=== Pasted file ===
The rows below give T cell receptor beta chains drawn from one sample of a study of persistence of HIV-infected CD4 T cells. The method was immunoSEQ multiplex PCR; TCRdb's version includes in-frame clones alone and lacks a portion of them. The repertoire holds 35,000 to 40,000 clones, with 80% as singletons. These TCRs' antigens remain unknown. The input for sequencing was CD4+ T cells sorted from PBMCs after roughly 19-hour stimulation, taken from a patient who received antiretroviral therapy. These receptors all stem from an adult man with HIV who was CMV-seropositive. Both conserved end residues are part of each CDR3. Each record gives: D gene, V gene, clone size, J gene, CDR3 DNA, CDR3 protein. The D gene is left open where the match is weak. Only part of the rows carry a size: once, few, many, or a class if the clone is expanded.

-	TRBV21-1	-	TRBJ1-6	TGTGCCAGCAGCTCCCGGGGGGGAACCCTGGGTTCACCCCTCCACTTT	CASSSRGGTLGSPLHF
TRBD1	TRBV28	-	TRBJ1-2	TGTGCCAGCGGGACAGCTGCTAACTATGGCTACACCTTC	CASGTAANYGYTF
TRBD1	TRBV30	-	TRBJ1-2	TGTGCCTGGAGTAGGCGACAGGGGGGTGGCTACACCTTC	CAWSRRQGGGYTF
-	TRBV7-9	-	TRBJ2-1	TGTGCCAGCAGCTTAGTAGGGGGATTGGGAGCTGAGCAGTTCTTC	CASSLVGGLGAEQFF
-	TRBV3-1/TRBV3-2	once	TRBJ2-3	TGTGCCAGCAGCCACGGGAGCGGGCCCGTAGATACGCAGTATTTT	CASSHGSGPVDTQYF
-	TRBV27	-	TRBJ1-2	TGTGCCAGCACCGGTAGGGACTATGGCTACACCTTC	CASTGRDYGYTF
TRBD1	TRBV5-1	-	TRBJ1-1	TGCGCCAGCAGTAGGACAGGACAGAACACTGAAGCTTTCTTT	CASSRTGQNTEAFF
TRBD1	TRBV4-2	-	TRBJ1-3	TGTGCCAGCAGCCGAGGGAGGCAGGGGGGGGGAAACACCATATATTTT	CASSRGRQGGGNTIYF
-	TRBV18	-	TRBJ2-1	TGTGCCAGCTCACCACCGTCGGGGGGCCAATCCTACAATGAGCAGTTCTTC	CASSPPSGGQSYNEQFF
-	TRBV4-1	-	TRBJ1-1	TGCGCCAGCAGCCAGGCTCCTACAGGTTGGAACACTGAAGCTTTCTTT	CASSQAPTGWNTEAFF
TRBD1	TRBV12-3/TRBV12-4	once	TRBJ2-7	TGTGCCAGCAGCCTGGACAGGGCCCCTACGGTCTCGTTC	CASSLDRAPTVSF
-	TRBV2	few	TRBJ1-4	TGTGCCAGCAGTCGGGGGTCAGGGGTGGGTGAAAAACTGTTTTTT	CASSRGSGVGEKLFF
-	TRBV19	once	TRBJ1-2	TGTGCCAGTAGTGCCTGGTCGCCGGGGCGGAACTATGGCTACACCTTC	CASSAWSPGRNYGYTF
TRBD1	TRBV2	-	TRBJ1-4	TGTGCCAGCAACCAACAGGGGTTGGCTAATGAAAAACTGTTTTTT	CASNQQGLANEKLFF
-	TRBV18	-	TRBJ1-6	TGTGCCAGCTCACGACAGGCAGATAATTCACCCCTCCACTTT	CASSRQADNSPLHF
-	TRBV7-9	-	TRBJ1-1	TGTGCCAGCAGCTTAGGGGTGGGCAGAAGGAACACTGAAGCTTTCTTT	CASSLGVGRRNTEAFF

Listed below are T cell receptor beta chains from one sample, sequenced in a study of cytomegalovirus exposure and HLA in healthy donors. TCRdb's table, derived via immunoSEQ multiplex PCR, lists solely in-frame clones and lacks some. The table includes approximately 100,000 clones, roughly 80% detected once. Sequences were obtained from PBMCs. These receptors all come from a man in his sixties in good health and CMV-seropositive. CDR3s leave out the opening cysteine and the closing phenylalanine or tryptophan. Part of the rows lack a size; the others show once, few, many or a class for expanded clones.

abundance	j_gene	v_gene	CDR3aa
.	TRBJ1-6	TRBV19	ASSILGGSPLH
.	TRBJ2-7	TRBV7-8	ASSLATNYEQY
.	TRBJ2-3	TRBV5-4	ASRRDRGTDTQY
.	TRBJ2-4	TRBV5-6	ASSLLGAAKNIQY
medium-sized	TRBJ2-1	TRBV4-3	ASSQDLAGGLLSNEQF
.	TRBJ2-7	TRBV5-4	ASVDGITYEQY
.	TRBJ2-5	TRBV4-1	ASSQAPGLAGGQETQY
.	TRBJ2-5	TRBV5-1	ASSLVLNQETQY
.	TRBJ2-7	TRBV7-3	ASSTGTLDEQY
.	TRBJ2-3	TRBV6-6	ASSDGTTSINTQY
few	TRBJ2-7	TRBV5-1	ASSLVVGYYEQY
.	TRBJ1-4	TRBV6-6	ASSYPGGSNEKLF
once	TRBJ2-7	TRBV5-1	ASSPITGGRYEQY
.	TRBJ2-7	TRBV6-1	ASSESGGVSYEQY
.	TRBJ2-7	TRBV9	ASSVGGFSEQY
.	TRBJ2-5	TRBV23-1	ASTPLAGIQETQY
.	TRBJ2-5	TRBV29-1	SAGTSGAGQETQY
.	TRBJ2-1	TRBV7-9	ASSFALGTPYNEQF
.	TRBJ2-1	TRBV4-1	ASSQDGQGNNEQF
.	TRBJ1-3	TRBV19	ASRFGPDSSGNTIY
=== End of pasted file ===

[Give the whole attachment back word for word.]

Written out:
The rows below give T cell receptor beta chains drawn from one sample of a study of persistence of HIV-infected CD4 T cells. The method was immunoSEQ multiplex PCR; TCRdb's version includes in-frame clones alone and lacks a portion of them. The repertoire holds 35,000 to 40,000 clones, with 80% as singletons. These TCRs' antigens remain unknown. The input for sequencing was CD4+ T cells sorted from PBMCs after roughly 19-hour stimulation, taken from a patient who received antiretroviral therapy. These receptors all stem from an adult man with HIV who was CMV-seropositive. Both conserved end residues are part of each CDR3. Each record gives: D gene, V gene, clone size, J gene, CDR3 DNA, CDR3 protein. The D gene is left open where the match is weak. Only part of the rows carry a size: once, few, many, or a class if the clone is expanded.

-	TRBV21-1	-	TRBJ1-6	TGTGCCAGCAGCTCCCGGGGGGGAACCCTGGGTTCACCCCTCCACTTT	CASSSRGGTLGSPLHF
TRBD1	TRBV28	-	TRBJ1-2	TGTGCCAGCGGGACAGCTGCTAACTATGGCTACACCTTC	CASGTAANYGYTF
TRBD1	TRBV30	-	TRBJ1-2	TGTGCCTGGAGTAGGCGACAGGGGGGTGGCTACACCTTC	CAWSRRQGGGYTF
-	TRBV7-9	-	TRBJ2-1	TGTGCCAGCAGCTTAGTAGGGGGATTGGGAGCTGAGCAGTTCTTC	CASSLVGGLGAEQFF
-	TRBV3-1/TRBV3-2	once	TRBJ2-3	TGTGCCAGCAGCCACGGGAGCGGGCCCGTAGATACGCAGTATTTT	CASSHGSGPVDTQYF
-	TRBV27	-	TRBJ1-2	TGTGCCAGCACCGGTAGGGACTATGGCTACACCTTC	CASTGRDYGYTF
TRBD1	TRBV5-1	-	TRBJ1-1	TGCGCCAGCAGTAGGACAGGACAGAACACTGAAGCTTTCTTT	CASSRTGQNTEAFF
TRBD1	TRBV4-2	-	TRBJ1-3	TGTGCCAGCAGCCGAGGGAGGCAGGGGGGGGGAAACACCATATATTTT	CASSRGRQGGGNTIYF
-	TRBV18	-	TRBJ2-1	TGTGCCAGCTCACCACCGTCGGGGGGCCAATCCTACAATGAGCAGTTCTTC	CASSPPSGGQSYNEQFF
-	TRBV4-1	-	TRBJ1-1	TGCGCCAGCAGCCAGGCTCCTACAGGTTGGAACACTGAAGCTTTCTTT	CASSQAPTGWNTEAFF
TRBD1	TRBV12-3/TRBV12-4	once	TRBJ2-7	TGTGCCAGCAGCCTGGACAGGGCCCCTACGGTCTCGTTC	CASSLDRAPTVSF
-	TRBV2	few	TRBJ1-4	TGTGCCAGCAGTCGGGGGTCAGGGGTGGGTGAAAAACTGTTTTTT	CASSRGSGVGEKLFF
-	TRBV19	once	TRBJ1-2	TGTGCCAGTAGTGCCTGGTCGCCGGGGCGGAACTATGGCTACACCTTC	CASSAWSPGRNYGYTF
TRBD1	TRBV2	-	TRBJ1-4	TGTGCCAGCAACCAACAGGGGTTGGCTAATGAAAAACTGTTTTTT	CASNQQGLANEKLFF
-	TRBV18	-	TRBJ1-6	TGTGCCAGCTCACGACAGGCAGATAATTCACCCCTCCACTTT	CASSRQADNSPLHF
-	TRBV7-9	-	TRBJ1-1	TGTGCCAGCAGCTTAGGGGTGGGCAGAAGGAACACTGAAGCTTTCTTT	CASSLGVGRRNTEAFF

Listed below are T cell receptor beta chains from one sample, sequenced in a study of cytomegalovirus exposure and HLA in healthy donors. TCRdb's table, derived via immunoSEQ multiplex PCR, lists solely in-frame clones and lacks some. The table includes approximately 100,000 clones, roughly 80% detected once. Sequences were obtained from PBMCs. These receptors all come from a man in his sixties in good health and CMV-seropositive. CDR3s leave out the opening cysteine and the closing phenylalanine or tryptophan. Part of the rows lack a size; the others show once, few, many or a class for expanded clones.

abundance	j_gene	v_gene	CDR3aa
.	TRBJ1-6	TRBV19	ASSILGGSPLH
.	TRBJ2-7	TRBV7-8	ASSLATNYEQY
.	TRBJ2-3	TRBV5-4	ASRRDRGTDTQY
.	TRBJ2-4	TRBV5-6	ASSLLGAAKNIQY
medium-sized	TRBJ2-1	TRBV4-3	ASSQDLAGGLLSNEQF
.	TRBJ2-7	TRBV5-4	ASVDGITYEQY
.	TRBJ2-5	TRBV4-1	ASSQAPGLAGGQETQY
.	TRBJ2-5	TRBV5-1	ASSLVLNQETQY
.	TRBJ2-7	TRBV7-3	ASSTGTLDEQY
.	TRBJ2-3	TRBV6-6	ASSDGTTSINTQY
few	TRBJ2-7	TRBV5-1	ASSLVVGYYEQY
.	TRBJ1-4	TRBV6-6	ASSYPGGSNEKLF
once	TRBJ2-7	TRBV5-1	ASSPITGGRYEQY
.	TRBJ2-7	TRBV6-1	ASSESGGVSYEQY
.	TRBJ2-7	TRBV9	ASSVGGFSEQY
.	TRBJ2-5	TRBV23-1	ASTPLAGIQETQY
.	TRBJ2-5	TRBV29-1	SAGTSGAGQETQY
.	TRBJ2-1	TRBV7-9	ASSFALGTPYNEQF
.	TRBJ2-1	TRBV4-1	ASSQDGQGNNEQF
.	TRBJ1-3	TRBV19	ASRFGPDSSGNTIY